FIG. 2 shows two of the series-connected varistor blocks 1a, 1b, shown in FIG. 1, on a larger scale, providing a clearer picture of the envelope surface protection means of the blocks. The envelope protection means consists partly of the protective rings 5 of insulating material, which have been cast onto the varistor blocks, and partly of separate insulating auxiliary rings (guide rings) 6. These auxiliary rings make it possible for the varistor blocks to be stacked on top of each other while being guided in the lateral direction. Simultaneously, they seal the varistor stack so that ionized gas which may be formed because of glow discharge between two adjacent blocks, or a fault in an individual block, is prevented from spreading outwards. The protective rings 5 have substantially the same axial extension as the varistor blocks and are provided with an external surrounding elevation 10 for fixing the guide rings 6 in axial direction.
FIG. 3 shows two series-connected varistor blocks 1c, 1d with envelope surface protection means of an alternative design. Also this protection means consists of protective rings 5c, 5d of insulating material cast onto the varistor blocks. The protective rings are formed with a mid-portion 11 and two edge portions 12, 13 having a smaller thickness than the mid-portion. One edge portion 13 extends past the end surface of the associated varistor block and its inside diameter is so adapted to the outside diameter of the other edge portion 12 of the protective ring of the adjacent varistor block that the edge portion 13 of the protective ring 5c surrounds the edge portion 12 of the protective ring 5d with fit. In this embodiment of the protection means, the varistor blocks may be stacked directly on top of each other without any separate members for guiding in radial direction being required.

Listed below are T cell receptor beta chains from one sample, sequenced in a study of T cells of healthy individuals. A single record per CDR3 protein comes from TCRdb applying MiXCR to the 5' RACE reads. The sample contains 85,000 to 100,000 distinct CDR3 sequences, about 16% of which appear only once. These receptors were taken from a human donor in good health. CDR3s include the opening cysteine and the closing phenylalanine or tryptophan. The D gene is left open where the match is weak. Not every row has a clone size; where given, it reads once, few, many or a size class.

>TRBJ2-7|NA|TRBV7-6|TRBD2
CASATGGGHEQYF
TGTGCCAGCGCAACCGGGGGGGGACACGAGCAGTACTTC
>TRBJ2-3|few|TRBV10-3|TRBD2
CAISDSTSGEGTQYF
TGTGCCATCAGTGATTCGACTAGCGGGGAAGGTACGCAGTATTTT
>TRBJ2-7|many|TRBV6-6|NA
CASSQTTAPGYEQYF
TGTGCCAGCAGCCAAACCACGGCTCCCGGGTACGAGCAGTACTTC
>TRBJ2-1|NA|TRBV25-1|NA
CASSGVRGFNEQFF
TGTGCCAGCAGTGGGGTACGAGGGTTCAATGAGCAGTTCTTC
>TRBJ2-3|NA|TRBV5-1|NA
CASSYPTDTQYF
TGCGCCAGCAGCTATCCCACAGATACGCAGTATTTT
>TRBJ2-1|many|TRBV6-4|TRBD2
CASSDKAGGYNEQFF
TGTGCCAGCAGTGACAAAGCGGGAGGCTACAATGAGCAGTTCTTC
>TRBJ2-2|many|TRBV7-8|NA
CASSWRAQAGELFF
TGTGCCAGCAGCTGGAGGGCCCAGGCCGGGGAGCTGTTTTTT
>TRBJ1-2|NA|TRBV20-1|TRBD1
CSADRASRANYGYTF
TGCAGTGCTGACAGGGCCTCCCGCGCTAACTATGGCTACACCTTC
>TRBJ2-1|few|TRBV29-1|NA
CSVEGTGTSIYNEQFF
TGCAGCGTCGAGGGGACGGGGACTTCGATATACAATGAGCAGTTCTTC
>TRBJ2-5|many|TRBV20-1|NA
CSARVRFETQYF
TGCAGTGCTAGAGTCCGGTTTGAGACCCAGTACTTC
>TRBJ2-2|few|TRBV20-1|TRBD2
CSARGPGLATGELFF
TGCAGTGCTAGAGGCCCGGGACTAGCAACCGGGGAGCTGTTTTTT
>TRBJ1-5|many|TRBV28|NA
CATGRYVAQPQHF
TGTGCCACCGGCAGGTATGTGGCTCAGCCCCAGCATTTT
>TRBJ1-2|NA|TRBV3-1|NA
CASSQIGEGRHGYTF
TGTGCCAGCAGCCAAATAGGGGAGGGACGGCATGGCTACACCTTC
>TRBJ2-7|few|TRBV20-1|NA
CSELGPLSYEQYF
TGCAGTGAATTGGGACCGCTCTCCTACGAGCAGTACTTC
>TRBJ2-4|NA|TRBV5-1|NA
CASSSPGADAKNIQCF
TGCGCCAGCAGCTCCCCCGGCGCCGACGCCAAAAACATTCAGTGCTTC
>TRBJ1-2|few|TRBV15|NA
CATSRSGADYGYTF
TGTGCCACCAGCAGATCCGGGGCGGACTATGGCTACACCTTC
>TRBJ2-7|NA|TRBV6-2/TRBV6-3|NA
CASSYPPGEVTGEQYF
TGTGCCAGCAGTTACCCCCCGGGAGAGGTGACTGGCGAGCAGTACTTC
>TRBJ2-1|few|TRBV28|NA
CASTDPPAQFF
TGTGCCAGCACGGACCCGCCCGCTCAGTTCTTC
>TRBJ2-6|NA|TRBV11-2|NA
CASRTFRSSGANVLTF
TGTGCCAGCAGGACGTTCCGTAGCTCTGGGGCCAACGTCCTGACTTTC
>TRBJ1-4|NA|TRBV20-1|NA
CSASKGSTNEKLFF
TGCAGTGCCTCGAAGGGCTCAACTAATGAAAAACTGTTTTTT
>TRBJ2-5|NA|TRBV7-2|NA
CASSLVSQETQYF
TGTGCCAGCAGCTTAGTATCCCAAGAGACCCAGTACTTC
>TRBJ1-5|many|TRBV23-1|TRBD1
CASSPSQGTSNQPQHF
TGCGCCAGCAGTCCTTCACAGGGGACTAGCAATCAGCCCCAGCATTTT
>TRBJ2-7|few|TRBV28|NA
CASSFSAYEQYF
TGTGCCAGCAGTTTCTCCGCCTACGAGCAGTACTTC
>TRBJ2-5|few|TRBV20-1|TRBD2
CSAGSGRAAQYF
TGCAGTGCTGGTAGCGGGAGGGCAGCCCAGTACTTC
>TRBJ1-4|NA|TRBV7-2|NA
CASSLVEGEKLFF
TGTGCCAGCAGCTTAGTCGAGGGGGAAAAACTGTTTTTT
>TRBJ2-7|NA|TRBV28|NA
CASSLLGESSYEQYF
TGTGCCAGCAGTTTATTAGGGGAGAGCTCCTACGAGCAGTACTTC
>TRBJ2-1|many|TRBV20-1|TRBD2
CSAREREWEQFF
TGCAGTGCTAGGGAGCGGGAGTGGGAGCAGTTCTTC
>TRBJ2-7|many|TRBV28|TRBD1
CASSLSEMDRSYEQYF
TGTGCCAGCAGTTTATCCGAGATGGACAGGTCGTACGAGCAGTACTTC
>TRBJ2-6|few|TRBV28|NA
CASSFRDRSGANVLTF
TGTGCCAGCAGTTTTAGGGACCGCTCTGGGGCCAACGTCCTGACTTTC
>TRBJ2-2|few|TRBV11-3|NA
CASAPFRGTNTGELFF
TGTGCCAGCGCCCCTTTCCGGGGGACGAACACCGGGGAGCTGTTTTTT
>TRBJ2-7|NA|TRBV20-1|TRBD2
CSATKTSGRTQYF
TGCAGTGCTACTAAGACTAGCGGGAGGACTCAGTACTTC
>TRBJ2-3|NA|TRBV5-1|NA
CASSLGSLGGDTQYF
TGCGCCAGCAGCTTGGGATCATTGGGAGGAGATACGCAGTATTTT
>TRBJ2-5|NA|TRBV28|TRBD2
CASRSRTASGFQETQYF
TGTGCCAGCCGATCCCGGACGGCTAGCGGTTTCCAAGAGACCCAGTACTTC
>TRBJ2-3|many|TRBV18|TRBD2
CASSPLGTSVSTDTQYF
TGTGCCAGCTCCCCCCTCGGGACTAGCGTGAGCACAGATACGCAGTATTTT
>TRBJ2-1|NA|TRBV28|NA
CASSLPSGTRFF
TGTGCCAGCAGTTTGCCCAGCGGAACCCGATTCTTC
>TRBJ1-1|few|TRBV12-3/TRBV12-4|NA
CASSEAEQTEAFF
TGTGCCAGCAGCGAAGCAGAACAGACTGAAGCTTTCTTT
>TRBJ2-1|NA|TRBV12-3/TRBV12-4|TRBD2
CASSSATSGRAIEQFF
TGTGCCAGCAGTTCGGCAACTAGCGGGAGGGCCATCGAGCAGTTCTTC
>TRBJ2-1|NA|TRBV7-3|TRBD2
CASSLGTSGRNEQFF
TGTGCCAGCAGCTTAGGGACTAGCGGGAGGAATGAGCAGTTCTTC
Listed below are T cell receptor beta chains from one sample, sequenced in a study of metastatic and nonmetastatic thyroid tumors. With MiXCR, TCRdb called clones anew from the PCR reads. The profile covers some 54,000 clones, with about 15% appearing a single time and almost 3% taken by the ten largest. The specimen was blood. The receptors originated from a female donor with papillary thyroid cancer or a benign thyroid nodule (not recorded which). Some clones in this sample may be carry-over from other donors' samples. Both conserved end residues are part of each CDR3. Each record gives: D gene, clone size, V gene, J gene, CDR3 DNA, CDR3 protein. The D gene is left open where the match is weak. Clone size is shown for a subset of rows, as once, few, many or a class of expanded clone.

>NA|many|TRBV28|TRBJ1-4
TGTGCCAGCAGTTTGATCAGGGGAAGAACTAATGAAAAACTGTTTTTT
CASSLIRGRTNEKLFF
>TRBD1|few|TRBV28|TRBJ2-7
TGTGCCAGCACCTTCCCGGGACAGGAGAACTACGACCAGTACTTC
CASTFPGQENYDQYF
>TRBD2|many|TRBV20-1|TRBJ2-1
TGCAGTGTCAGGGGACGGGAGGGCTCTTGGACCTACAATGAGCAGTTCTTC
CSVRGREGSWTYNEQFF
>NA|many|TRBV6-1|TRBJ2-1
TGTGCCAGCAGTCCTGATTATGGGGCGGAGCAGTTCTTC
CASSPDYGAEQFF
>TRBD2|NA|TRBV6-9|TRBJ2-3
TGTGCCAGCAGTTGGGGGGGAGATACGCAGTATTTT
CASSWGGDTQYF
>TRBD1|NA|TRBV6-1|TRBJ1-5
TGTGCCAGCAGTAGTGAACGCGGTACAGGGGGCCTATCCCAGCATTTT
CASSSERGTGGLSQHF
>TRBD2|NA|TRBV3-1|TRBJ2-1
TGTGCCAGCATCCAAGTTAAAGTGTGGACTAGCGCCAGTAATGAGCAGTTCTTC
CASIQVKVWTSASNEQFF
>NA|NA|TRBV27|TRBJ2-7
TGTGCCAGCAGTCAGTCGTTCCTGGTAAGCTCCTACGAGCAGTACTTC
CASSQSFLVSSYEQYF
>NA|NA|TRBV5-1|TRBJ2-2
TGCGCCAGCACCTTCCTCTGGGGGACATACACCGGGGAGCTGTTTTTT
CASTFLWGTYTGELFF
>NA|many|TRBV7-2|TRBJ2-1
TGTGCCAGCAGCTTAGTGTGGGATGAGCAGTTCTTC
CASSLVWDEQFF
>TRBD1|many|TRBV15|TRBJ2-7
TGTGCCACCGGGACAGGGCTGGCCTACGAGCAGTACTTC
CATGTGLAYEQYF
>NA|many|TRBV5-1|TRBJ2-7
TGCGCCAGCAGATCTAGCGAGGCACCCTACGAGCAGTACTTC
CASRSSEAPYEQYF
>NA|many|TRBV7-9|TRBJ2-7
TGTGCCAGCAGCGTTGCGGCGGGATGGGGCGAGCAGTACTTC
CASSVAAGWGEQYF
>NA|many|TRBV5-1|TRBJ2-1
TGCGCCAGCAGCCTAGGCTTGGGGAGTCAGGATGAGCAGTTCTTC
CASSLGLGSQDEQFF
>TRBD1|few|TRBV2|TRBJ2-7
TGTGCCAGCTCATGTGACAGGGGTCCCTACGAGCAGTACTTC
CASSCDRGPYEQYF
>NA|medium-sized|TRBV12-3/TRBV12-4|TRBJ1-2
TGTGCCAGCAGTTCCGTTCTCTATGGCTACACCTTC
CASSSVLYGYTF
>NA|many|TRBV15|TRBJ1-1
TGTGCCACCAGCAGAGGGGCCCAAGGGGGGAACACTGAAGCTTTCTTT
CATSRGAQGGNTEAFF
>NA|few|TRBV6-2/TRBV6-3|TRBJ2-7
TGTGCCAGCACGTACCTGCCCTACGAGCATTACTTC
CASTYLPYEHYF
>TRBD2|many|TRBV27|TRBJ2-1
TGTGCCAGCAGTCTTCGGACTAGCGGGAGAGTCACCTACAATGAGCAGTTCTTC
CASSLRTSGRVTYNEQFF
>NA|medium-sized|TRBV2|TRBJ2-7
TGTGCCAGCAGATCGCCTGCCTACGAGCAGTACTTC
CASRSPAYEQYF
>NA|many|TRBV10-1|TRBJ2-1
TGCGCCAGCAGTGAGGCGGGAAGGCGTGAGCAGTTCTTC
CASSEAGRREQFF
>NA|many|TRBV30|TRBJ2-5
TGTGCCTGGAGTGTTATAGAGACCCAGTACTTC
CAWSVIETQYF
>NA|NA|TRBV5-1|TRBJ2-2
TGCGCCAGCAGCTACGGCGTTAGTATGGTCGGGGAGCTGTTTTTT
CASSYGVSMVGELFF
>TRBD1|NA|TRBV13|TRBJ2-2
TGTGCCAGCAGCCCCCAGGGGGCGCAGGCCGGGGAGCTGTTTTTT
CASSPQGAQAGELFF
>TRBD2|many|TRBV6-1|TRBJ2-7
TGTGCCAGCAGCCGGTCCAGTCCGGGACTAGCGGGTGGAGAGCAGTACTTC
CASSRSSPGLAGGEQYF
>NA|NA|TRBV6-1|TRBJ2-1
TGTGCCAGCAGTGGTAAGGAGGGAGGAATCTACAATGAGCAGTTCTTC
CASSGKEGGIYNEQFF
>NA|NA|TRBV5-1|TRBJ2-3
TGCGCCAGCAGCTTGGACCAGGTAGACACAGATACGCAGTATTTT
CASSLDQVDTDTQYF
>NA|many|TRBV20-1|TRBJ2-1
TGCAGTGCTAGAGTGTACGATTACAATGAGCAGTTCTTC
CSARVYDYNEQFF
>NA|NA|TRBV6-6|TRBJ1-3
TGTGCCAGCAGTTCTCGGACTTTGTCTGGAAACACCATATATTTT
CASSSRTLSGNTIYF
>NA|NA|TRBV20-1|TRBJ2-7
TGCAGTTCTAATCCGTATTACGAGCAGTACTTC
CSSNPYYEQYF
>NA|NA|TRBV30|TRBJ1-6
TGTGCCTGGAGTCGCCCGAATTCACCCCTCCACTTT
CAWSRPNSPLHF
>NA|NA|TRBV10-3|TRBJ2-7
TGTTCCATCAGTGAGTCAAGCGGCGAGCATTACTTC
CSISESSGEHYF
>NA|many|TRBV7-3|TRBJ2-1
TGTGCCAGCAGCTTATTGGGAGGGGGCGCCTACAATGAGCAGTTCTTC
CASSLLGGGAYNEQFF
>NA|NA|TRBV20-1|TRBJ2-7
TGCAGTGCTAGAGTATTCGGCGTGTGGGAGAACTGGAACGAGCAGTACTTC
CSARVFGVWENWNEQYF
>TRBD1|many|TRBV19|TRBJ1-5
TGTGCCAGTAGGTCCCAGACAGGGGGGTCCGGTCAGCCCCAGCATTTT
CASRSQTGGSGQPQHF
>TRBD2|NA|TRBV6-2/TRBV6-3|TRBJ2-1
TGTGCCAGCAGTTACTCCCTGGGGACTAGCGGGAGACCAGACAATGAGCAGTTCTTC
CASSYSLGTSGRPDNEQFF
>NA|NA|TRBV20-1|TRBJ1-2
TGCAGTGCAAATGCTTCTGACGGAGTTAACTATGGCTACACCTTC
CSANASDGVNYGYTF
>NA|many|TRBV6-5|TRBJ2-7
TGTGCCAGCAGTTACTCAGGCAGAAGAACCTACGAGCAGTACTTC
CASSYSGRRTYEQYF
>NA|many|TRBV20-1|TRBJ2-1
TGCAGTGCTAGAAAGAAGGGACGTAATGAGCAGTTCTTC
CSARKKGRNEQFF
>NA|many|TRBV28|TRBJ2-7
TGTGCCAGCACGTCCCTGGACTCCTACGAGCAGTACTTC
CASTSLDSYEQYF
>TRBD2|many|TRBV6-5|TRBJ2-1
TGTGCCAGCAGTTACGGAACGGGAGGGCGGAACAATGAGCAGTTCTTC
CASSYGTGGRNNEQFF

To support the stack 2 of varistors against the porcelain housing 3, the embodiment shown in FIG. 4 may be used instead of the guide rings with projections 7 shown in FIG. 1. The design shown in FIG. 4 comprises a metal plate 14 arranged in the varistor stack, said metal plate being supported at, for example, three places around the circumference, against the porcelain housing by means of dampers 15. Between the plate and the porcelain housing there is a gap for gas communication in the longitudinal direction of the surge arrester. The plate 14 is provided on both sides with guide members 16a, 16b for the stack of varistors. These guide members may, for example, consist of metallic rings or thin plates with a foldedup edge, fixed to the plate 14 by, for example, spot welding, or they may consist of embossments directly in the plate 14. Sealing of the stack at the plate 14 is achieved by the protective rings 5 making contact with the plate and being surrounded by support rings 17, which are of the same design as the guide rings 6 but only half as high as these. The same principle of sealing can be used where the varistor blocks are connected to metal plates at both ends of the porcelain housing.
As material in the protective rings there may be used, for example, curable silicon rubber with or without a filler. In surge arrester designs in which the highest transient temperature of the blocks is not too high, certain types of thermoplastic resins may also be used, for example a sulphonic polymer, such as polyether sulphon, or polyphenylene sulphide. The material in the guide rings 6 need not withstand as high a temperature as the internal protective rings 5 and may therefore possibly be made of a different plastic material which may suitably be somewhat stiffer than the material in the protective rings. The thickness of material of the protective rings 5 may be, for example, about 3 mm on the thinner end portions and about 5 mm on the thicker mid-portion, whereas the thickness of the guide rings 6 may be, for example, 2-4 mm. The most suitable thickness of the rings is, however, dependent on, among other things, the stiffness of the material and can therefore vary from case to case.